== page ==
Additionally, some sources of news on the web, including Google News and social-media feeds, piggyback on the paid journalism of other sites.
Ultimately, someone has to pay the piper…
This guide helps to figure out when (and if) it should be you.
Plus a travel bonus worth another $150.
Quantities are limited.
Now could be a good time to double down on your national public broadcasters.
After all, as taxpayers, you already pay to fund the CBC, which employs journalists across the country and beyond, some of whom are considered the best in their business.
The CBC’s nightly The National TV broadcast might be its best known "product," but its online presence can be daily must-reads, whether through the main CBC News website or its many local sub-sites.
Not to be forgotten are provincially-run broadcasters.
In Ontario, for example, TVO provides an acclaimed weeknight newscast called The Agenda that delves into today's topics with hour-long depth.
Other provinces with public networks include Quebec (Télé-Québec) and British Columbia (Knowledge).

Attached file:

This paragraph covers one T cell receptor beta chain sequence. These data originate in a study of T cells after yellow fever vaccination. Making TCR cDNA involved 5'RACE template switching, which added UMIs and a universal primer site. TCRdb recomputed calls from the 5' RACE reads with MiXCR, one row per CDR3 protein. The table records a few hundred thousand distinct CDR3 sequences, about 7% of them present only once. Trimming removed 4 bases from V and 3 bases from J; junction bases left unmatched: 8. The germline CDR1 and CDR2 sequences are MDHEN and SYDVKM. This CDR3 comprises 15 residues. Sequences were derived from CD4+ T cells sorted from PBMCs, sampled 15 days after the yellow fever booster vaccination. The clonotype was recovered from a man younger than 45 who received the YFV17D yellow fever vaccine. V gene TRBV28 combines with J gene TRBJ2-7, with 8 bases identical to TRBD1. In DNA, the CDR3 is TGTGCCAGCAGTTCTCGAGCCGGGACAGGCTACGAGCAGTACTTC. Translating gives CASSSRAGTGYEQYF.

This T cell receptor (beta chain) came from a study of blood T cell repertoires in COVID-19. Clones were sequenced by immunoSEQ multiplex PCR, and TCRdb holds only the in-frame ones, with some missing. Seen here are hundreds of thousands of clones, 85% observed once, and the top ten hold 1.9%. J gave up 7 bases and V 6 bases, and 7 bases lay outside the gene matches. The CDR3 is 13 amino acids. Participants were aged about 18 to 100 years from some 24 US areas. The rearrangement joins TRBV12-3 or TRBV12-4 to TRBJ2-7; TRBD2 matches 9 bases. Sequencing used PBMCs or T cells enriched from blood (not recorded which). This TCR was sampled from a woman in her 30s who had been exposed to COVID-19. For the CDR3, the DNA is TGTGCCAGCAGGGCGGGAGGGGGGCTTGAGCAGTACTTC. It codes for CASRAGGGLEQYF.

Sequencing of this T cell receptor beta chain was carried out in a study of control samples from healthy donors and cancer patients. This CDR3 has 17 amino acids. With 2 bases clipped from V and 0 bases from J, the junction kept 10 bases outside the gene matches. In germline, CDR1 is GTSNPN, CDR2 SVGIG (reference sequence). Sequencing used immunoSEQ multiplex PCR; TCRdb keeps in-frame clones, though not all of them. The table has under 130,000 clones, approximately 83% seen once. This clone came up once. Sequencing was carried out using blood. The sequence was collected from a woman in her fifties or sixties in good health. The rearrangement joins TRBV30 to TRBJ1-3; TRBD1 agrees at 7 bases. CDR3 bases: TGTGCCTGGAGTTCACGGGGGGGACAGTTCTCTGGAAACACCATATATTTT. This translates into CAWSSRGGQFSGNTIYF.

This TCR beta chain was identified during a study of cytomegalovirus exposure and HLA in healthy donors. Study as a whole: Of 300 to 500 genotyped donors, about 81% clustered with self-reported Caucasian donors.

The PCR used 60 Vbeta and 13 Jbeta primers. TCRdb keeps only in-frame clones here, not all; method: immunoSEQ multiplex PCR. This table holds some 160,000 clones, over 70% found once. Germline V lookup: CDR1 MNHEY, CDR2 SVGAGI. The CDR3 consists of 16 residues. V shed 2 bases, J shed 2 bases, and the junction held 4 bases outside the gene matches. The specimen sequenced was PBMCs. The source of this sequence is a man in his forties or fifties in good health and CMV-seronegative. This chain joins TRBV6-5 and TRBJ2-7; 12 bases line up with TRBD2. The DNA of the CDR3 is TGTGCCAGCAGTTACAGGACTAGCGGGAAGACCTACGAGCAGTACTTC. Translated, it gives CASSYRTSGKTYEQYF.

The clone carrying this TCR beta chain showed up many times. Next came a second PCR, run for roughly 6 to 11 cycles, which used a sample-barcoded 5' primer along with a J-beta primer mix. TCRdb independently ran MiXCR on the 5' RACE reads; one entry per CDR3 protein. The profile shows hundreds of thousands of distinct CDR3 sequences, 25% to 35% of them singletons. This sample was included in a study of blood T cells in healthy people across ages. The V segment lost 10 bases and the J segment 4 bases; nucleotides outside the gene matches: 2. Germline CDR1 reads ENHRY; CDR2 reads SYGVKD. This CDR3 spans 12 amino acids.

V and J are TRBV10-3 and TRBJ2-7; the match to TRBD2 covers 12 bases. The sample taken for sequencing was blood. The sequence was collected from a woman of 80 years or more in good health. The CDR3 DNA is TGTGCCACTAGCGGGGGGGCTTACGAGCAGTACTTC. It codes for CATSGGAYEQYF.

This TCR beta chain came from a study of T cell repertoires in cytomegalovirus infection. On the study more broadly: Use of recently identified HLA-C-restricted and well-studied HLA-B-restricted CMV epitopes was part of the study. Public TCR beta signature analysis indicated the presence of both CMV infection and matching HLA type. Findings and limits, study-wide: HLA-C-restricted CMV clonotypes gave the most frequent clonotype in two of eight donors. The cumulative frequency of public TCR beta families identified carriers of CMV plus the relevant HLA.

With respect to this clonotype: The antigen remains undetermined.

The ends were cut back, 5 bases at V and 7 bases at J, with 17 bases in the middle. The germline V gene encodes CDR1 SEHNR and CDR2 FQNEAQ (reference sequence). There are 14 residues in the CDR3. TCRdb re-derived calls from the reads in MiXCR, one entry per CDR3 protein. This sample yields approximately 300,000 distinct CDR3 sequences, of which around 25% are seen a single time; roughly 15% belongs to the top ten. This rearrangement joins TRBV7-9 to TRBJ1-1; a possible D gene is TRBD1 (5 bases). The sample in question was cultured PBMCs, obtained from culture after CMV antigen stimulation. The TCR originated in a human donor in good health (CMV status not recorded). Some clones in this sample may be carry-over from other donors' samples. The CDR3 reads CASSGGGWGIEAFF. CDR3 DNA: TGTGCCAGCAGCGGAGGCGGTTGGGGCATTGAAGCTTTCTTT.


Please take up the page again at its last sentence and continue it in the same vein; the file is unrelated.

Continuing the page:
Other national broadcasters
It can be worth searching out public broadcasters in other countries, too.
PBS, funded primarily in the U.S. (though Canadians can and do donate money), has several prestigious journalism offerings, including its nightly newscast, PBS NewsHour, and its award-winning investigative series Frontline.
The U.K.'s BBC shouldn't be forgotten as it has an international bent not always seen in North American media. Check out its comprehensive website, including a tab specifically for U.S. & Canadian news.
Libraries can be an invaluable source for high-quality journalism. Many local branches subscribe to numerous newspapers and magazines begging to be read.
And if a trip to the library isn't in the cards, many library systems offer journalism options online.